The Strategist

Are we on the verge of World War III?

04/13/2018 - 11:16

Judging by the latest news reports, the world is facing a clash of two superpowers in Syria. The situation resembles the Caribbean crisis and even may provoke a new world war. On the one hand, these fears are fueled by the unpredictability of US President Donald Trump, who spoke out against Russia on Wednesday via Twitter.

Remy Steinegger, World Economic Forum
Remy Steinegger, World Economic Forum
Shortly before that, the Russian ambassador in Lebanon threatened that the Russian troops stationed in Syria would avenge an attack on Syria and would attack missile carriers, referring probably to US ships used to accommodate cruise missiles. So, are we on the verge of World War III?

I am stronger than you

Indeed, a few days ago it became clear that Syria's gas attacks against its own population would be followed by retaliation strikes. They would be comparable to those taken a year ago on Trump's orders following Assad’s gas attack on the city of Khan Shaykhun. And that the Russians, like Trump, will do what they know best: show how strong they are.

Moscow is well aware of how sensitive Europe is and that the continent immediately panics as soon as the Russian bear starts saber-rattling. These threats are part of Moscow's policy, they are meant to have an awesome effect and to recall that economically weakened Russia militarily still plays in the big leagues, at least with nuclear weapons. Moscow no longer has the potential for shaping world politics. However, it wants at least to be able to prevent others from some steps. Specifically in this case, Russia hopes to protect its ward Assad from the consequences of Moscow-covered attacks with the use of toxic gases.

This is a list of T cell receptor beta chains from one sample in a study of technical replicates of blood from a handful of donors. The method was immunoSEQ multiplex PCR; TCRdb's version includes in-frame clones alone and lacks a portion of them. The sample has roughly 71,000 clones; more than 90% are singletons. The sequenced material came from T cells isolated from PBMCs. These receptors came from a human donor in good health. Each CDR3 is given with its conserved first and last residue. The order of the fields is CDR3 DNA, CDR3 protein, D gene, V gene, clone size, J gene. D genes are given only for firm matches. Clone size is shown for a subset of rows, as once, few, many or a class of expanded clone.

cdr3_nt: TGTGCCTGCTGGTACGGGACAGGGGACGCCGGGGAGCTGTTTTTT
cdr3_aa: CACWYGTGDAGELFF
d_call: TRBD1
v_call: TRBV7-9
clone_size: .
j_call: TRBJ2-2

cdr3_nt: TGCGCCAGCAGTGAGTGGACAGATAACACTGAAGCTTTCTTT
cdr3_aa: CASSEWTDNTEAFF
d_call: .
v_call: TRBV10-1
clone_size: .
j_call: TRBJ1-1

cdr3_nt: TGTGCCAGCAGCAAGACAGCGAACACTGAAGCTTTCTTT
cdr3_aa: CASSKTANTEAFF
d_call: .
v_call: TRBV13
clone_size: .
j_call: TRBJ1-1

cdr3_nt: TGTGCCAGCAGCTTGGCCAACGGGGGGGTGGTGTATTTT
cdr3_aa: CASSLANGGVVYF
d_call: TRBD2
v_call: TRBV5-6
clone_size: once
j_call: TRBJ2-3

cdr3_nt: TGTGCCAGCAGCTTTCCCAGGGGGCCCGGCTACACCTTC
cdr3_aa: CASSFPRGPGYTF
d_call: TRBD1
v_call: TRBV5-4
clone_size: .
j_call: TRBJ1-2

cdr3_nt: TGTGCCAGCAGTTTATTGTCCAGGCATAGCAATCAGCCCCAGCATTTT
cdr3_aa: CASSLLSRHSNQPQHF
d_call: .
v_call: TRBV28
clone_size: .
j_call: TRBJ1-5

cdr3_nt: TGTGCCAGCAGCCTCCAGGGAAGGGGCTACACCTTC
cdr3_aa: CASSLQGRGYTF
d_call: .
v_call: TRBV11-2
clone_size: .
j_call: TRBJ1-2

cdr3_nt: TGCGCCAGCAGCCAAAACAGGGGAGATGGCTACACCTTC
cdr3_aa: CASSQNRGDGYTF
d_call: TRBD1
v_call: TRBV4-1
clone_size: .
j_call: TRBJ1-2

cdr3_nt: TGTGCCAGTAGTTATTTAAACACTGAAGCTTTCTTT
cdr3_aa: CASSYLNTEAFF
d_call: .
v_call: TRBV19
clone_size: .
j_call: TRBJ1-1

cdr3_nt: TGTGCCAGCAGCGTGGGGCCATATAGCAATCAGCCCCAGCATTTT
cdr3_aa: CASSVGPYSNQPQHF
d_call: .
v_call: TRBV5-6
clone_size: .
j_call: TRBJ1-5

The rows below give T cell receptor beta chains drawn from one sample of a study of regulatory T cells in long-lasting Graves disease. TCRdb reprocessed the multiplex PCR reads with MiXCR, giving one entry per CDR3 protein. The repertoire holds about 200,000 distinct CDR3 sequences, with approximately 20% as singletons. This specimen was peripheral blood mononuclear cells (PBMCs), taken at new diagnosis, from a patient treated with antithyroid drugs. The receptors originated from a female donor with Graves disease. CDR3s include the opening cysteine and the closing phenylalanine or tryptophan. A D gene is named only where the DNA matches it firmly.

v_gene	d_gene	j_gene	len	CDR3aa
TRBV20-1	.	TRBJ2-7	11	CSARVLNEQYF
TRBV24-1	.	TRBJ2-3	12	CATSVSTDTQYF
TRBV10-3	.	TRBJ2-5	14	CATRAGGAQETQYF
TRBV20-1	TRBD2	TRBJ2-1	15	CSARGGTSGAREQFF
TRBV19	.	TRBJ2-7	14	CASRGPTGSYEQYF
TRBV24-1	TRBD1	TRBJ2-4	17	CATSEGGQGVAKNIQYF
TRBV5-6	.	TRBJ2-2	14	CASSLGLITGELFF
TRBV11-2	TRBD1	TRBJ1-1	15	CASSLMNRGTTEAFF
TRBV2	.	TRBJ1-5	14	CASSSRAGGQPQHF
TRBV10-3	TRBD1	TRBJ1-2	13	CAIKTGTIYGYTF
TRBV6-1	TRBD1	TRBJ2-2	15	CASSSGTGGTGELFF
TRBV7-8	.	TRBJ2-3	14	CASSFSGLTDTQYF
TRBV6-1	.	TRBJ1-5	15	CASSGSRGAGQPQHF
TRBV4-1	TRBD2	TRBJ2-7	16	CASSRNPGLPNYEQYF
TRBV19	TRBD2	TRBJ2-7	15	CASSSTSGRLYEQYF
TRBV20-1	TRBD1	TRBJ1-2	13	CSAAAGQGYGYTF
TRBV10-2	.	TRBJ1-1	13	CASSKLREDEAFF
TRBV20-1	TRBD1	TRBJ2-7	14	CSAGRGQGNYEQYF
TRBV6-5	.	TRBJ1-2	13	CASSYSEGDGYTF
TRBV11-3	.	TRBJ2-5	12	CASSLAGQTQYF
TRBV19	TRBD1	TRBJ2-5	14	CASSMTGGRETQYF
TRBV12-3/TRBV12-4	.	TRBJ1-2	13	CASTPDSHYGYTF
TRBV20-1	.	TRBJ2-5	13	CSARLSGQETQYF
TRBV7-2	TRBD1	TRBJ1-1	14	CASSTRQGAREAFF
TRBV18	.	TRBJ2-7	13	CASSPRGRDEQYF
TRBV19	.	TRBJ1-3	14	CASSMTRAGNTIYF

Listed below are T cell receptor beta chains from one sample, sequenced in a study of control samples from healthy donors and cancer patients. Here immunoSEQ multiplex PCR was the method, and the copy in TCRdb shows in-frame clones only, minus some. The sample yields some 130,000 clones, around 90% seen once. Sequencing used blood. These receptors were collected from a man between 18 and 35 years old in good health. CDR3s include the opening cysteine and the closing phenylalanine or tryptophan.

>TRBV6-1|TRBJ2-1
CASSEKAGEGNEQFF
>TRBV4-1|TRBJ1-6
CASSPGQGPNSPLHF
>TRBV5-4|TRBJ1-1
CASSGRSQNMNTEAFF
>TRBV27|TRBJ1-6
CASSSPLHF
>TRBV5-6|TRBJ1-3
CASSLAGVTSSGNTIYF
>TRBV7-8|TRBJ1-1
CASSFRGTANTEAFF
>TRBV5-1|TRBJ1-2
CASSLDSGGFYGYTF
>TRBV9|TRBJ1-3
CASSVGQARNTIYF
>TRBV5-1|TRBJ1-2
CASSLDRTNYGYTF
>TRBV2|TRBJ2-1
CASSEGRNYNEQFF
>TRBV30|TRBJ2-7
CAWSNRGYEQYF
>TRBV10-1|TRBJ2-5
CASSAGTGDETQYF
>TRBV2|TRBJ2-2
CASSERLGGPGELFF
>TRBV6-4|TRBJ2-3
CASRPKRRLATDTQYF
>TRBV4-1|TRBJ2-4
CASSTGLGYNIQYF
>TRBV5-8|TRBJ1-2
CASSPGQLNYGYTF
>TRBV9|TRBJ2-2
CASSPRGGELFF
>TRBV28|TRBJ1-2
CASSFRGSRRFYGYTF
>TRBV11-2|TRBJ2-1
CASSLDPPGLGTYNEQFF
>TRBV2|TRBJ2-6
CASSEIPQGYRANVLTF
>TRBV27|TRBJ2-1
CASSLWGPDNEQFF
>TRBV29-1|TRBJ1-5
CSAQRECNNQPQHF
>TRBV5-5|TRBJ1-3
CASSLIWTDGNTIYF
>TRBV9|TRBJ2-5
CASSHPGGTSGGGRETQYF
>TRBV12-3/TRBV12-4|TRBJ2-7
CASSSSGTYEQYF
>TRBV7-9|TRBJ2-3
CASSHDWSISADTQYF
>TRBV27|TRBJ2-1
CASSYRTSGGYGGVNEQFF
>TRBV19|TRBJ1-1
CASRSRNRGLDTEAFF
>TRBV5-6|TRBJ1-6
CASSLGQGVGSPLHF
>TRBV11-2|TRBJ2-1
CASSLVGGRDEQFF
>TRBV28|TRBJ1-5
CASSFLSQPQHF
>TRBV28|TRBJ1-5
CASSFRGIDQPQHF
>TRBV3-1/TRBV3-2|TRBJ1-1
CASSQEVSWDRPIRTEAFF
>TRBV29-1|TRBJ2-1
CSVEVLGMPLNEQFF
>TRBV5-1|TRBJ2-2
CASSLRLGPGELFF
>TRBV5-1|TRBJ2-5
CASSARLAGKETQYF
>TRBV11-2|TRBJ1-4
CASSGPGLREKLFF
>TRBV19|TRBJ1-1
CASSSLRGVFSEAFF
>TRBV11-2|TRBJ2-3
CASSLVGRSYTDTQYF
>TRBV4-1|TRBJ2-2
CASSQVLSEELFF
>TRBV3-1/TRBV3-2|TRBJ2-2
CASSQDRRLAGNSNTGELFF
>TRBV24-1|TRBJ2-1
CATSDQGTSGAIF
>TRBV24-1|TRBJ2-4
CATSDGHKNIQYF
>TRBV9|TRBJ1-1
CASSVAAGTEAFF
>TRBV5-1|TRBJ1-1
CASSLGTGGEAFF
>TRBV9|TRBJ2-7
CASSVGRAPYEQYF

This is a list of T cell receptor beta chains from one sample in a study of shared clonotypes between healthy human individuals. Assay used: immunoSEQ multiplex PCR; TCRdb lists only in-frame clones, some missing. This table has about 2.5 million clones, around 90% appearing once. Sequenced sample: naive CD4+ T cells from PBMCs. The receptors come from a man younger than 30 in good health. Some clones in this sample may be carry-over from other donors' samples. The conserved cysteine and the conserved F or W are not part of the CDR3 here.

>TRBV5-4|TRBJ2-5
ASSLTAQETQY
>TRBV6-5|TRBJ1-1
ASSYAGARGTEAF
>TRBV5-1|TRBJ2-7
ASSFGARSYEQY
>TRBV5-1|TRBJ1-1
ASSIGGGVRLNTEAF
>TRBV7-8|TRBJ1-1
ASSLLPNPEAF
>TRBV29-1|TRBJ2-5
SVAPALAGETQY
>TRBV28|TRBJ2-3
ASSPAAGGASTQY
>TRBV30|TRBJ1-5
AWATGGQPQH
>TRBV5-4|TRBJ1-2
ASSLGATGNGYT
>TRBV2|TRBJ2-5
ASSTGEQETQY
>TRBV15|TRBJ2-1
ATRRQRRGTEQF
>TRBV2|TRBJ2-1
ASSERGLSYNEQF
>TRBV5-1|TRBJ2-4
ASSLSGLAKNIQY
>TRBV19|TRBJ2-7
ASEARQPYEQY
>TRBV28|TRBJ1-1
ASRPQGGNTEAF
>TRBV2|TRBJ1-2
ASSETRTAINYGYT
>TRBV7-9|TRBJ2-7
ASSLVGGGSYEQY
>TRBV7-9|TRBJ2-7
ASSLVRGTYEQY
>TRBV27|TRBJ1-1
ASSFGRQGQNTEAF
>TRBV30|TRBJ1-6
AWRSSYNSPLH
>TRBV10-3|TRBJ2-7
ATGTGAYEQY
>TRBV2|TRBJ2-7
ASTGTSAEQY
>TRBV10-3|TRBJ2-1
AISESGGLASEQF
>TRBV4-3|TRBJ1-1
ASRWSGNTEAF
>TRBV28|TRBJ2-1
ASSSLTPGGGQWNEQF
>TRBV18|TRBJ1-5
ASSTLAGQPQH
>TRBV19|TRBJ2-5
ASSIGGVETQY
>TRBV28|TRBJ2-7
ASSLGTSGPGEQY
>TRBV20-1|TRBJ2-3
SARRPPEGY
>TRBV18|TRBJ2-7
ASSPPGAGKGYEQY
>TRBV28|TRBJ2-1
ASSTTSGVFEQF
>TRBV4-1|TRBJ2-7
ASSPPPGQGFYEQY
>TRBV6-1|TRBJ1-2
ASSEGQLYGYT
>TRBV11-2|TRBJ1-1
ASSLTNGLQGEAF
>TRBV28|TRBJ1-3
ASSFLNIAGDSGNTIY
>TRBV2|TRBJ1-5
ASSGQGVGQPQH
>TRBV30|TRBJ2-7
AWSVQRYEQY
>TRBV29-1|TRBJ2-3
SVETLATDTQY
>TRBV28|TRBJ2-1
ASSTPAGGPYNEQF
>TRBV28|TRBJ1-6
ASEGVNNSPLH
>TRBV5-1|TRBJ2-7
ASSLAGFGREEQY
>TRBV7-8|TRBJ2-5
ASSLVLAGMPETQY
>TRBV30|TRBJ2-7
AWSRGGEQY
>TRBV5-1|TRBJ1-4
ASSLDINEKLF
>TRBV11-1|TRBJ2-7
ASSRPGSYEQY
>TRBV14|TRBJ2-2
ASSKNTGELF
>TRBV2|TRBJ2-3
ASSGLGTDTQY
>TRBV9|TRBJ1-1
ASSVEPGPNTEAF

In fact, Moscow has already greatly mitigated the threats of its rather insignificant ambassador to Lebanon in a subsequent official statement. It says that Moscow will respond only if an attack on Russian positions and Russian soldiers is committed. This corresponds to last year's status quo, when the Americans tried their best not to endanger Russian troops and even warned them in advance about their actions. And Trump soon lowered the intensity of his warlike tweet and made several conciliatory statements in relation to Moscow.

It is necessary to recall what is actually being talked about: a limited act of punishment for a criminal regime that practices the mass murder of people and demonstratively and continuously violates international military law. In the summer of 2013, the Syrian dictator Bashar Assad crossed the red line, launching a gas attack on the city of Ghouta, which killed hundreds of people. Instead of punishing Assad, then-US President Barack Obama accepted the Russian proposal for mediation. All this ended with the fact that Syria undertook to export all chemical weapons from the country and refused to continue using these weapons of mass destruction.

85 confirmed attacks using chemical warfare agents

Almost a year after the incident in Ghouta, the Obama administration and the EU were enthusiastic about the fact that all chemical weapons had finally been exported from Syria. But in subsequent years it turned out that this was a big lie. Human Rights Watch has since registered at least 85 confirmed attacks with the use of chemical warfare agents, the vast majority of which was undertaken by the Assad government. 

Of course, targeted military strikes will not resolve the crisis, and they are simply a low-cost way for Trump to show determination without taking anything more serious. However, his military action a year ago had an effect for a while. Assad did not use chemical weapons almost six months after the attack. But earlier this year the Syrian regime, backed by Moscow, returned to the old practice. So, it's time to give them a clear signal once again.

Russia is bluffing

Europeans, Obama and Trump have been very careful with Moscow in the past years, despite all its aggressive moves. Whatever Russia did, the German Ministry of Foreign Affairs was not tired of making the same proposals for negotiations to the Russians. They had almost no effect. On the contrary, it seems that they further fueled Moscow's vain desire to strengthen its attacks, provocations and threats. Moscow once again returned to the style of the conduct of the Cold War, but at the same time using, as in the case of its propaganda war on the Internet, more modern methods.